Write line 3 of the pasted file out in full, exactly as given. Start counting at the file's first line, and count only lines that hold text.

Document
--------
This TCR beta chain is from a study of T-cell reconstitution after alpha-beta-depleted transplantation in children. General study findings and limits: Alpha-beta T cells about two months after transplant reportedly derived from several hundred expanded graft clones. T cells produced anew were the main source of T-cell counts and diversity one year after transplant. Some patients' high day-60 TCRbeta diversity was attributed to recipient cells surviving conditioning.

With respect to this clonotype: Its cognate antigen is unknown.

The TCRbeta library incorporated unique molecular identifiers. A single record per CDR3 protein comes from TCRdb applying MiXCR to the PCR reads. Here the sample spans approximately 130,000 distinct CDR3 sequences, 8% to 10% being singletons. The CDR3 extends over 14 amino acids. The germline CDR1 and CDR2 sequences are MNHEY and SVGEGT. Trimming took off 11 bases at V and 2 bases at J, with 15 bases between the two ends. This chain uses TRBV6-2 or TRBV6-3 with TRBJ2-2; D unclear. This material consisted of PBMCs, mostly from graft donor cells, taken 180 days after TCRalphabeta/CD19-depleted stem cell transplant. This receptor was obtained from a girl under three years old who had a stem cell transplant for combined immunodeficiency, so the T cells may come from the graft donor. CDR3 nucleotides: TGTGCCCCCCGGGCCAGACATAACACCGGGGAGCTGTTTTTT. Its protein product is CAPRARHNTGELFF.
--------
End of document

The TCRbeta library incorporated unique molecular identifiers. A single record per CDR3 protein comes from TCRdb applying MiXCR to the PCR reads. Here the sample spans approximately 130,000 distinct CDR3 sequences, 8% to 10% being singletons. The CDR3 extends over 14 amino acids. The germline CDR1 and CDR2 sequences are MNHEY and SVGEGT. Trimming took off 11 bases at V and 2 bases at J, with 15 bases between the two ends. This chain uses TRBV6-2 or TRBV6-3 with TRBJ2-2; D unclear. This material consisted of PBMCs, mostly from graft donor cells, taken 180 days after TCRalphabeta/CD19-depleted stem cell transplant. This receptor was obtained from a girl under three years old who had a stem cell transplant for combined immunodeficiency, so the T cells may come from the graft donor. CDR3 nucleotides: TGTGCCCCCCGGGCCAGACATAACACCGGGGAGCTGTTTTTT. Its protein product is CAPRARHNTGELFF.